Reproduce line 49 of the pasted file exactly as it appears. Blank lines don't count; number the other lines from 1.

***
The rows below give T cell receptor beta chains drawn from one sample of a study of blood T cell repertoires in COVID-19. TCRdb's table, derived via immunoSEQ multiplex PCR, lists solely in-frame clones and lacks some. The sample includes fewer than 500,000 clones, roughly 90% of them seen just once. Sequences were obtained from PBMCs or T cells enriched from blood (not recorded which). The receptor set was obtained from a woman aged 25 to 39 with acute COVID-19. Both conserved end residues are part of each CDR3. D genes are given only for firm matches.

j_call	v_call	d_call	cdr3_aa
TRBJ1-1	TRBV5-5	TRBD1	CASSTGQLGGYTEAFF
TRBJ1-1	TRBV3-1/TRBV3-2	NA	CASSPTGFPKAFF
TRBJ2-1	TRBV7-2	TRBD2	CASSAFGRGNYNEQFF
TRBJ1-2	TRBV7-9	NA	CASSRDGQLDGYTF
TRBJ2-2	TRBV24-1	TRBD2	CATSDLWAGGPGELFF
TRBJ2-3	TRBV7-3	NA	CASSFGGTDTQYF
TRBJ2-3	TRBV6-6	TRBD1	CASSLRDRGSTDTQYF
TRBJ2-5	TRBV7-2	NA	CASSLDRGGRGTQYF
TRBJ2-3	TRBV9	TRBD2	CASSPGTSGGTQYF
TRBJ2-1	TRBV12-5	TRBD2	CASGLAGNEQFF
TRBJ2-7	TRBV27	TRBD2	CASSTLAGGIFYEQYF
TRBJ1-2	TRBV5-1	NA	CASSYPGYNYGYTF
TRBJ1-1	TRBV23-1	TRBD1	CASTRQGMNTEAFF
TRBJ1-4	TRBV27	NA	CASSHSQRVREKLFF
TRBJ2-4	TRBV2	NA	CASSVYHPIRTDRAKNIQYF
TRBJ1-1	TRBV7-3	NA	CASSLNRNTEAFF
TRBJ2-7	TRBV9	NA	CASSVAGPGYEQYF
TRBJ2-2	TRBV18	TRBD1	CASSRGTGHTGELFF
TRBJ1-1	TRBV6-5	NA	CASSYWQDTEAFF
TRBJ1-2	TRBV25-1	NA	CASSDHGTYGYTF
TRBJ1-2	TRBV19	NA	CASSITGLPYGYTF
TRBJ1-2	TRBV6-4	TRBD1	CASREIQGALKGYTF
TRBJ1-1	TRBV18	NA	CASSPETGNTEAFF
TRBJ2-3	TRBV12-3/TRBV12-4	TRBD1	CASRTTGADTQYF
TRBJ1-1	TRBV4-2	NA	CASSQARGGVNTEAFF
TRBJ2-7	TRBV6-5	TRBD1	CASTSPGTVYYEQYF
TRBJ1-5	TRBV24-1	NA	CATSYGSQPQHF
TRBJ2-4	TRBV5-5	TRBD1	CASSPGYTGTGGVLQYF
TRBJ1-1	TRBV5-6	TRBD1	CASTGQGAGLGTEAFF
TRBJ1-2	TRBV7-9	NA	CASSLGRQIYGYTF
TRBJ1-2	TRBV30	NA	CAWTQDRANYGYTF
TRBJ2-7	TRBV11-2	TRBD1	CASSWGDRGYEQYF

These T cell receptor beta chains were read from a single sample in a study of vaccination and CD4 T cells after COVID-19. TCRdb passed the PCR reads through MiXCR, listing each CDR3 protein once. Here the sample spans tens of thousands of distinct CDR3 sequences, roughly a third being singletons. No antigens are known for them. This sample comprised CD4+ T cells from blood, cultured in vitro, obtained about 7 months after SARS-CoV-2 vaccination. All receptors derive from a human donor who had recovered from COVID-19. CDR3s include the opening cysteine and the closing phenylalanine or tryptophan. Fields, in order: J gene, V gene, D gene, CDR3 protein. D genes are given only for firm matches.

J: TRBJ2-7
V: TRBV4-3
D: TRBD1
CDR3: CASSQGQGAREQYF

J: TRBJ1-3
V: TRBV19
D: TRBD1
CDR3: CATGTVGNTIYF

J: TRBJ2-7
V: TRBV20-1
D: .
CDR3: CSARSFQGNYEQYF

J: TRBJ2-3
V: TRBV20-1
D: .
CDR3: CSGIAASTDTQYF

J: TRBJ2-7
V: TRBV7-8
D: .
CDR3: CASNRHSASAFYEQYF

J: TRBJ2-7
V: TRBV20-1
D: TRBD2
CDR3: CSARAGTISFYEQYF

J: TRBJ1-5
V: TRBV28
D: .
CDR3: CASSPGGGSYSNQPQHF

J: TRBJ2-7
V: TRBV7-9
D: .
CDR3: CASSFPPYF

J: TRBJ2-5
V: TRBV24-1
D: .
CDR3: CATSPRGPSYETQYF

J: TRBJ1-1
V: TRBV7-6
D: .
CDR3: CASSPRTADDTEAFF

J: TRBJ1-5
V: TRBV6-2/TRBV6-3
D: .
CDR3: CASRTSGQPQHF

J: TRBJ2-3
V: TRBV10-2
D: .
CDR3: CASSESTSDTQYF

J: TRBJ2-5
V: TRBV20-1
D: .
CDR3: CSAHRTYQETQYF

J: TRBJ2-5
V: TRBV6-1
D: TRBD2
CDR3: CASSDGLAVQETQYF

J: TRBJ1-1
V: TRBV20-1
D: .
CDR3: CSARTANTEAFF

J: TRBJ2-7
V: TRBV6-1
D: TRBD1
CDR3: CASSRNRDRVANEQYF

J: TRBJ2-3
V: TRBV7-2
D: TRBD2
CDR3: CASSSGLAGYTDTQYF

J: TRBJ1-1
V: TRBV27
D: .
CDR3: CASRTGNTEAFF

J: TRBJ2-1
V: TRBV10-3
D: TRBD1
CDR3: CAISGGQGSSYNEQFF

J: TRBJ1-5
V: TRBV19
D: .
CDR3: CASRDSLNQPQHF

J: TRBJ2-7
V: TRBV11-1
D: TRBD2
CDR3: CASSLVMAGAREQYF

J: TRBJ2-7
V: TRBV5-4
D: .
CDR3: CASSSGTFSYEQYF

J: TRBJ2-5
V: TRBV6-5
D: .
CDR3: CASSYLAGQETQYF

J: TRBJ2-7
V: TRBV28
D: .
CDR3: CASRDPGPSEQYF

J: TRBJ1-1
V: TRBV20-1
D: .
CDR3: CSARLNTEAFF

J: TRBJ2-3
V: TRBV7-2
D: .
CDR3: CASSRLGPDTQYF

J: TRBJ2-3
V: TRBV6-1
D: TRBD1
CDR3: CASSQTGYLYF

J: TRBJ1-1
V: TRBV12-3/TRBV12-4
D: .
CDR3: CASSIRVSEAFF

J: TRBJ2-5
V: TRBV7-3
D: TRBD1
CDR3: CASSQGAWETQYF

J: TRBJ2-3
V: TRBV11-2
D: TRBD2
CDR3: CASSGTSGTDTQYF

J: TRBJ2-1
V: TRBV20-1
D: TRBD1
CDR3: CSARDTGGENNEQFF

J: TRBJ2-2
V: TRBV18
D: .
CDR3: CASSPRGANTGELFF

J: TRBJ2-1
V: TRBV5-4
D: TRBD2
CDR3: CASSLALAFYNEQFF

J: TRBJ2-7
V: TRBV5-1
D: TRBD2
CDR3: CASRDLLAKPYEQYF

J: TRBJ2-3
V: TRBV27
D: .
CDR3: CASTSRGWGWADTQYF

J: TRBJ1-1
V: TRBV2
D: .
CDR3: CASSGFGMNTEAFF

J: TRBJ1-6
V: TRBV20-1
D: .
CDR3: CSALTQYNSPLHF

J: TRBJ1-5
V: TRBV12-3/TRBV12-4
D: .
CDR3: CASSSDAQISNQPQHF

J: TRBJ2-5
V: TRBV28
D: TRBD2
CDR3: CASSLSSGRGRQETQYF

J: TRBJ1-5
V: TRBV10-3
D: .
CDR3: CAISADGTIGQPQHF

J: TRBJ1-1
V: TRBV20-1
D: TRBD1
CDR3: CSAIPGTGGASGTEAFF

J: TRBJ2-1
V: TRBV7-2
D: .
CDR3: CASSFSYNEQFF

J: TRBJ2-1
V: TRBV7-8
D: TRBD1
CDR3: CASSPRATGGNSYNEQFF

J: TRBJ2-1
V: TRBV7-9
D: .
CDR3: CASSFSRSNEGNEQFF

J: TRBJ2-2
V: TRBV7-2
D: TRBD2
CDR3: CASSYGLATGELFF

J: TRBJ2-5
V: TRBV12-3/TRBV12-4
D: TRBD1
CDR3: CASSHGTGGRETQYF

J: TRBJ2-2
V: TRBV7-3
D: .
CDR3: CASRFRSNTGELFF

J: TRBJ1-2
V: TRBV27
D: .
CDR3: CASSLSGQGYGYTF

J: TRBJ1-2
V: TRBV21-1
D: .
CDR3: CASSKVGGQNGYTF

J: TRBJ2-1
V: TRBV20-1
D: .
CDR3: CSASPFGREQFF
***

V: TRBV20-1